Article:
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Choose to Reuse: Meet Stopgap client Garage Sale Trail & Join the Reuse Movement this October!

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Attention spans are increasing – but only for the right content

There are plenty of stats telling us that the average human attention span was 1...

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So you've decided it's time to look for a new job, and in your search, you come across a company that is calling your name. Everything about this job is perfect, you were basically born to do it! So you send out an amazing email, expecting that your superior skills and outstanding qualifications will hopefully get you noticed and (fingers crossed) an invitation to interview. But when it's been more then a couple days and the hiring manager or recruitment consultant still hasn't responded, you start to wonder if you should cut your losses and move on.

While it is certainly bad practice and poor service on the part of the hiring manager/ recruitment consultant (and something we've been challenging for 25 years here at Stopgap!), there are a few things you can be doing to increase your chances of getting a quick response.

1. Keep it short and professional

If you can keep an email to less than 5 sentences, it’s going to be much easier for your recipient to read- and read it quickly. If your email is longer than a paragraph or two, people will often put off reading it, which means you're going to be waiting longer to get a response (or perhaps no response at all- argh!).  

It's important to know your audience, but generally speaking, a generic, “To whom it may concern” introduction isn't really going to cut it these days. You should always try to personalize your email to a hiring manager/ recruitment consultant. That means knowing the person’s name & official title- information a quick LinkedIn search or visit to their company website will tell you.

2. Be reasonable with your request

If you want someone’s feedback or advice on something, be concrete and ask a specific question that can be answered in a few minutes - at most! Say you're migrating to a new country and want to learn about the process to obtain a visa. While the hiring manager/ recruiter will be able to provide some topline insight, beyond that, you should be speaking to a specialist immigration consultant.

Oh and then, of course, there's the classic 'brain picking' or 'getting your thoughts on something" email. While most hiring managers and recruiters are all for collaboration & helping out where they can, these sorts of requests are vague & open-ended and show that you don’t have a concrete goal/ aren't really sure what you want.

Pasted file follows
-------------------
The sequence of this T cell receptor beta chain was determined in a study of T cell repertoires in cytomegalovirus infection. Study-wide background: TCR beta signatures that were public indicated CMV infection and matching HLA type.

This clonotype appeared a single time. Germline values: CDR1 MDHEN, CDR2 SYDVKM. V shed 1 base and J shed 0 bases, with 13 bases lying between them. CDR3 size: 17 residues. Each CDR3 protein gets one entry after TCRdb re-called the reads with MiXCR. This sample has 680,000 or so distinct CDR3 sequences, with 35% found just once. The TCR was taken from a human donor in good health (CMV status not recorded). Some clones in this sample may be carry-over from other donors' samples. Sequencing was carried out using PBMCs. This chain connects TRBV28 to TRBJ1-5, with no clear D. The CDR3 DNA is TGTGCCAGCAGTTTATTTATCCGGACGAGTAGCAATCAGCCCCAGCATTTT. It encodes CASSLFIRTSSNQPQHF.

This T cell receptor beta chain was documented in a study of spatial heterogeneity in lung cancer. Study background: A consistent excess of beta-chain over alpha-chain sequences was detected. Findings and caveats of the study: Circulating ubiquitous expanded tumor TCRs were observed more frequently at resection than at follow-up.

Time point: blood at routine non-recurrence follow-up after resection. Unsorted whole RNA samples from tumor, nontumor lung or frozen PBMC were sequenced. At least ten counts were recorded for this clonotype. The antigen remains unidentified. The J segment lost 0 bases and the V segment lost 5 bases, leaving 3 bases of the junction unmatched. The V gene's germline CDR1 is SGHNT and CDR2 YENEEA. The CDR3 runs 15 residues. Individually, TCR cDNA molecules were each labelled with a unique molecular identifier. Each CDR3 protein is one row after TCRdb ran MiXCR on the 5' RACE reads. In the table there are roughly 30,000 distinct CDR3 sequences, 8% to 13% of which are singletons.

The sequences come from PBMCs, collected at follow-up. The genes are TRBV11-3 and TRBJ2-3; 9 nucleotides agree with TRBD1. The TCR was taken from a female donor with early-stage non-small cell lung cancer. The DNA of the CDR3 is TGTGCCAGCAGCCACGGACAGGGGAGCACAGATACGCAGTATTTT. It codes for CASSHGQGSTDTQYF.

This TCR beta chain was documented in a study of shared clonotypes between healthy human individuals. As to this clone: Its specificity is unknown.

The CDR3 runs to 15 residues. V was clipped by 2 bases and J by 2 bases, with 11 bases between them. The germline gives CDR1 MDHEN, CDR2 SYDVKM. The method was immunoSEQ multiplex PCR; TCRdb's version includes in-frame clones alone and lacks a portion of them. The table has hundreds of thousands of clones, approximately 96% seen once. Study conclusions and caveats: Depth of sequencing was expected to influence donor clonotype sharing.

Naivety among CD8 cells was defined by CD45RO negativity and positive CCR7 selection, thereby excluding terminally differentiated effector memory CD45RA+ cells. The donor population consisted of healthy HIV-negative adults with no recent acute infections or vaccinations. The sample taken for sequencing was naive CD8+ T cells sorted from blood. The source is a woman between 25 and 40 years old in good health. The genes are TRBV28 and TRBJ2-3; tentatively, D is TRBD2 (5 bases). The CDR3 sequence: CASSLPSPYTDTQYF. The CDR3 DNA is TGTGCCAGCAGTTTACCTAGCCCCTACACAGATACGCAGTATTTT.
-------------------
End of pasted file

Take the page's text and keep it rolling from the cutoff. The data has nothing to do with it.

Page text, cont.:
3. Format your email for readability and clarity, and make sure any attachments open properly!

Ok, so this point might sound obvious but you would be surprised at how many emails the consultants at Stopgap receive with email body text in 3 different fonts/ sizes & CV's that fail to open in .doc & .pdf properly. 

Considering that the hiring manager or recruitment consultant may have 30+ applications for any given job, if they can't skim it quickly you are creating a lot more work for them as they try to decipher what you are actually saying, and therein decreasing the likelihood of receiving a quick response.

4. Know what you want and make it clear what you want the hiring manager/ recruitment consultant to do

We get it, moving jobs or even changing careers is a massive and typically really difficult decision to make. While the best recruiters/ hiring managers (ahem wink wink nudge nudge) will tend to double as career coaches, many are working to a tight agenda that isn't going to allow time for 45-minute counseling sessions over email, the phone or in person. Do your best to be prepared and have a clear, defined idea of what you want/ are looking for support with. 

For any hiring manager/ recruiter, it can be really frustrating to receive an email where someone sends over a load of information but fails to actually say what they’d like you to do.

Do you want them to introduce you to someone at a certain company? Do you want them to read your CV and give you feedback? Do you want to meet them for a coffee to talk about your career? Be clear and say it explicitly up front.

5. Make it memorable and show them why they should take the time to help you

What can you contribute to the role or business that they haven't already heard in the cover letters of other applicants? While being a great communicator, hard-worker and having all the necessary skills outlined in the job description is great, chances are they've heard it all before. 

So how can you stand out in a sea of top talent? Last month, Stopgap sponsored the B&T 30 under 30 awards where we heard the amazing story of a young Brand Strategist who got his job in quite an unconventional way. Based on the insight that many advertising agencies would blindly accept any award, he and his two friends created a fake advertising award as a way to sneak their CV's into agencies across the country. As a result, they won four international creative advertising awards and landed several job interviews. How's that for ingenuity! 

 

Ultimately the job of a hiring manager/ recruitment consultant is to fill vacant positions with great talent so if you're the right person for the job, they want to be speaking with you! When you're searching for your next opportunity, keep the above in mind and we think you'll be one step ahead of the game.